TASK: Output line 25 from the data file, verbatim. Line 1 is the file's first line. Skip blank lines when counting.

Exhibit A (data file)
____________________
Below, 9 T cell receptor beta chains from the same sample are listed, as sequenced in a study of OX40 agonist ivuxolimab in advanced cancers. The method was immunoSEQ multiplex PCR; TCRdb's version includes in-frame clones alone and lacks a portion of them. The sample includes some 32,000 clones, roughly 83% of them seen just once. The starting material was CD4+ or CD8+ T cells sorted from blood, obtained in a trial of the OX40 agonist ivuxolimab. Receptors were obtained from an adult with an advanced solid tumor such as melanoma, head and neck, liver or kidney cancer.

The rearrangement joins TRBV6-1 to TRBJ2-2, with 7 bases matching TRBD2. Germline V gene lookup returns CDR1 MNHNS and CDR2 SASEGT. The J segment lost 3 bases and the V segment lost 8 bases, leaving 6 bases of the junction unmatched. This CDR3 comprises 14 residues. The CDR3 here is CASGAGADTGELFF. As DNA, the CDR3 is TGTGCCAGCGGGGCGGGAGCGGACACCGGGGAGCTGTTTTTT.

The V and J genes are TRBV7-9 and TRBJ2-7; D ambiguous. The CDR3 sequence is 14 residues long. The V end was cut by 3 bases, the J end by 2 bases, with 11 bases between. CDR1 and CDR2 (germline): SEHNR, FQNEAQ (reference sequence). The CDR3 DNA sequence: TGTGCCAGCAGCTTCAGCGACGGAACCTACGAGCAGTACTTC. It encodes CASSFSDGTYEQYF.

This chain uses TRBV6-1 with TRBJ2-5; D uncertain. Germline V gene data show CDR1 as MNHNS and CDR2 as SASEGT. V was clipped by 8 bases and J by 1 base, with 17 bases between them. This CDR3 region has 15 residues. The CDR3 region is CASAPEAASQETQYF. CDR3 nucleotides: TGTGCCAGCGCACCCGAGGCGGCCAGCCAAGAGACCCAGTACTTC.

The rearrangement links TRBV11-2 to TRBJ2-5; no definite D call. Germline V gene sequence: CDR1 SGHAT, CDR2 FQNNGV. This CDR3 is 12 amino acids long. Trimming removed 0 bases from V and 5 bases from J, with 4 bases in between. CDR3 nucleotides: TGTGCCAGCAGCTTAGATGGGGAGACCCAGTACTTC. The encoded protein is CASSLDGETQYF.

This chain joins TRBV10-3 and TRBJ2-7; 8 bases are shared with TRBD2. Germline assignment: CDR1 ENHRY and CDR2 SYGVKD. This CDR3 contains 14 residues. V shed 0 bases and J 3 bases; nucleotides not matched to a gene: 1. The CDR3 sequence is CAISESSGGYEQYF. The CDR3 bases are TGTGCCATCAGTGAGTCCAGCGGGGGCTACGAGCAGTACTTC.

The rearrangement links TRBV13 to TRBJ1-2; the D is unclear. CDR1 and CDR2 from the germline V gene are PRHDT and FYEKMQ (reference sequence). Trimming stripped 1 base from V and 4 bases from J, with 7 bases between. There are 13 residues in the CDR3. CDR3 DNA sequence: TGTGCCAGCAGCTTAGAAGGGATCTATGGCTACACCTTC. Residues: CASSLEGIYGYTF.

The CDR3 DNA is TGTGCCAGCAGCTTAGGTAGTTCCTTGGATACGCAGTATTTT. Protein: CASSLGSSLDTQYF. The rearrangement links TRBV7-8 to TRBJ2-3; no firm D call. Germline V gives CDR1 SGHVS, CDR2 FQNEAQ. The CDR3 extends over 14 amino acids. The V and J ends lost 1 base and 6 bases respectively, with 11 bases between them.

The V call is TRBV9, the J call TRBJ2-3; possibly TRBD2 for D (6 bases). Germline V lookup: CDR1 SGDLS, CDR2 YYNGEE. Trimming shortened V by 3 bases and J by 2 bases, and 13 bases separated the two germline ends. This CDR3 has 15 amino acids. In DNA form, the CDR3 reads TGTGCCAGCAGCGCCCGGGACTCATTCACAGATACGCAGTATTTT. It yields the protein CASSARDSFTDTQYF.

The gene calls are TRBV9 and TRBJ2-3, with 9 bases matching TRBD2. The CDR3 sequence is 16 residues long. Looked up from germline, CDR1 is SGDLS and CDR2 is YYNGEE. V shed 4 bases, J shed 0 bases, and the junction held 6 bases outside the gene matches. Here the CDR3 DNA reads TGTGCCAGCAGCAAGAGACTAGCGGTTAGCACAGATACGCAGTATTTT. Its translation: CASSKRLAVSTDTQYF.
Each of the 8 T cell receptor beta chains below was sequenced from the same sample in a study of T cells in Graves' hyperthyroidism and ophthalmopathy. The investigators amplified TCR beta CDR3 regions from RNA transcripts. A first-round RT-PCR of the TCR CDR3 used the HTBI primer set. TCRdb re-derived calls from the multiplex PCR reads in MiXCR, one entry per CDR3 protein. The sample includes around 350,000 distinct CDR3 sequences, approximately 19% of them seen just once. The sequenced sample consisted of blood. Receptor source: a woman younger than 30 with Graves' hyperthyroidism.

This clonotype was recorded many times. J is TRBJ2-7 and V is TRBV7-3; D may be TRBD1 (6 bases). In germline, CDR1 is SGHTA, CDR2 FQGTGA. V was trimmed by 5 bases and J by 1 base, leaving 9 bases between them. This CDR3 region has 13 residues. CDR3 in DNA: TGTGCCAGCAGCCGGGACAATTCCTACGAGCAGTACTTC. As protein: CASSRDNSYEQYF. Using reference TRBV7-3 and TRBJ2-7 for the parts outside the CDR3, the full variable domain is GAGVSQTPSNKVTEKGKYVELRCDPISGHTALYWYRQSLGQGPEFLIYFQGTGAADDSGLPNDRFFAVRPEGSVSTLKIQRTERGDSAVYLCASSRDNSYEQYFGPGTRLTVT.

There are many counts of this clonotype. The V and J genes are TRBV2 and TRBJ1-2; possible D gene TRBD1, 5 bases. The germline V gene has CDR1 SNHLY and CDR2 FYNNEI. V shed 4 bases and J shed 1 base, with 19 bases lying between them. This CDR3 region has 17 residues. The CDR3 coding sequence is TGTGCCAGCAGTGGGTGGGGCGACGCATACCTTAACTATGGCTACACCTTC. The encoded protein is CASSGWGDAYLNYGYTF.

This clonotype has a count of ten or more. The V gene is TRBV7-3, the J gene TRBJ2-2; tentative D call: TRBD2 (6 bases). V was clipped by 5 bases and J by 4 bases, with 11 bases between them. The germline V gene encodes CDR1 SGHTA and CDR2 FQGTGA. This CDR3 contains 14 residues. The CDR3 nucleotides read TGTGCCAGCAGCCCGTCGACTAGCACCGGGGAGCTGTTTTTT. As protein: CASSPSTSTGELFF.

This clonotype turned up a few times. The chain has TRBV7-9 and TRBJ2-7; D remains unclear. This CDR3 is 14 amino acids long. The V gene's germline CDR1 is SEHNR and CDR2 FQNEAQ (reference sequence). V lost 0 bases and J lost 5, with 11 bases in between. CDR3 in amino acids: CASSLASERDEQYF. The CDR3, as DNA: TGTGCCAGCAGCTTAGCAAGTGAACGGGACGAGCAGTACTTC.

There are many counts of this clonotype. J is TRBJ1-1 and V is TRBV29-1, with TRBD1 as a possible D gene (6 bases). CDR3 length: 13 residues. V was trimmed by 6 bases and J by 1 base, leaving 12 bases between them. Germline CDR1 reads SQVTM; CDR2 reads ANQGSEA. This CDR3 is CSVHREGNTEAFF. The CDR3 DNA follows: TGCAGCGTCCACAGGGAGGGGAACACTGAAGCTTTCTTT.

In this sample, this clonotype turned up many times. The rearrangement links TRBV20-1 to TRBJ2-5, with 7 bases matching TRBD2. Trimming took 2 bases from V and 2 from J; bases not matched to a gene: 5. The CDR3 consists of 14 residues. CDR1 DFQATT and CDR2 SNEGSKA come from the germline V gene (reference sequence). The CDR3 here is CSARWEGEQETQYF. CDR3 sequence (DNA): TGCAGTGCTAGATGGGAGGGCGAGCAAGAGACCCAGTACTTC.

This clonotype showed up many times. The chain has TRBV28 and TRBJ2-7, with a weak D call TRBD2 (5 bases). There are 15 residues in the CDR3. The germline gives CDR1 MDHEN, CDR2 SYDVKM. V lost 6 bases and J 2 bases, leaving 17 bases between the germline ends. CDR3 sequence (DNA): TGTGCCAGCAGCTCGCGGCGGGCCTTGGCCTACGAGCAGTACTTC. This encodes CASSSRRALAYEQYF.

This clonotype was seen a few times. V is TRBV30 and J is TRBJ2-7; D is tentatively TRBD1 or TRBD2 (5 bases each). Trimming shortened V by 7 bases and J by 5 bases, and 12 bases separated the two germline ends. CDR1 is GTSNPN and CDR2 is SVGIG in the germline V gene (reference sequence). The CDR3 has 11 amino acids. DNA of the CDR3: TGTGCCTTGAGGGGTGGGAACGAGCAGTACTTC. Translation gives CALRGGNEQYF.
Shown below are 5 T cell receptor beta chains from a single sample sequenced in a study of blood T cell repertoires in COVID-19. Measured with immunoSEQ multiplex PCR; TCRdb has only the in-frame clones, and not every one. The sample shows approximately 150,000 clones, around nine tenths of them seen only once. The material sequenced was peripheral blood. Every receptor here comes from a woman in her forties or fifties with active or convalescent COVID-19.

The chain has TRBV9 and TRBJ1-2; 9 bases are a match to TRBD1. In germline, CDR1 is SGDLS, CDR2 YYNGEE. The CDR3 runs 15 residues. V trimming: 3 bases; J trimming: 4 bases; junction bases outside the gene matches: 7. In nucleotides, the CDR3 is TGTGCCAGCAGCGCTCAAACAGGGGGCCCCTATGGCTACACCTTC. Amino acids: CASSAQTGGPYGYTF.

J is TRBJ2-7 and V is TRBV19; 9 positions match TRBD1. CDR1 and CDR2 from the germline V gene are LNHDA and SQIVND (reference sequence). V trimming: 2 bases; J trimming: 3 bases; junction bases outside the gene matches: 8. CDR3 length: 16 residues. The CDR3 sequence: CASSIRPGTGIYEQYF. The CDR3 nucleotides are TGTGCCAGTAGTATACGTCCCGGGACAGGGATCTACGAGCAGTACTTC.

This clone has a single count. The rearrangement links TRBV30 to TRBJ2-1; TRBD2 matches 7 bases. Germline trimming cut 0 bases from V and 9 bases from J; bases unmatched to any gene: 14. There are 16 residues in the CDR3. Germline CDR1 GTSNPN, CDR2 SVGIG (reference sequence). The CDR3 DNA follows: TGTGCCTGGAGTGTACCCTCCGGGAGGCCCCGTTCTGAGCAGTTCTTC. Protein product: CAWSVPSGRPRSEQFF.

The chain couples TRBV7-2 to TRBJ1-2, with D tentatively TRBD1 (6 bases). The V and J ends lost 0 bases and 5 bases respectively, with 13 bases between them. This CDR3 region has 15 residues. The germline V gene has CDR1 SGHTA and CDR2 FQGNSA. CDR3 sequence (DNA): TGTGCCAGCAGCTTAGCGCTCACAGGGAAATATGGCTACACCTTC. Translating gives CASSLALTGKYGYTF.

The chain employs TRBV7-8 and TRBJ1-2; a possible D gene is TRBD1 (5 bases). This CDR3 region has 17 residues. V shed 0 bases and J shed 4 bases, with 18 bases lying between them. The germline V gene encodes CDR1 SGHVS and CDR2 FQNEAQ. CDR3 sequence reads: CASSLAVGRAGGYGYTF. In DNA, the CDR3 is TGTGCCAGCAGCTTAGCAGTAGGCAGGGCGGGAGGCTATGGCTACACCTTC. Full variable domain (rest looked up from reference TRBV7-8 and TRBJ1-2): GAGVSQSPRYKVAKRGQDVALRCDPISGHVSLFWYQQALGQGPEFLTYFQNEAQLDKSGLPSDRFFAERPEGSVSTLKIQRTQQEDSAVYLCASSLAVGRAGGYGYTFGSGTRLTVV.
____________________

The chain employs TRBV7-8 and TRBJ1-2; a possible D gene is TRBD1 (5 bases). This CDR3 region has 17 residues. V shed 0 bases and J shed 4 bases, with 18 bases lying between them. The germline V gene encodes CDR1 SGHVS and CDR2 FQNEAQ. CDR3 sequence reads: CASSLAVGRAGGYGYTF. In DNA, the CDR3 is TGTGCCAGCAGCTTAGCAGTAGGCAGGGCGGGAGGCTATGGCTACACCTTC. Full variable domain (rest looked up from reference TRBV7-8 and TRBJ1-2): GAGVSQSPRYKVAKRGQDVALRCDPISGHVSLFWYQQALGQGPEFLTYFQNEAQLDKSGLPSDRFFAERPEGSVSTLKIQRTQQEDSAVYLCASSLAVGRAGGYGYTFGSGTRLTVV.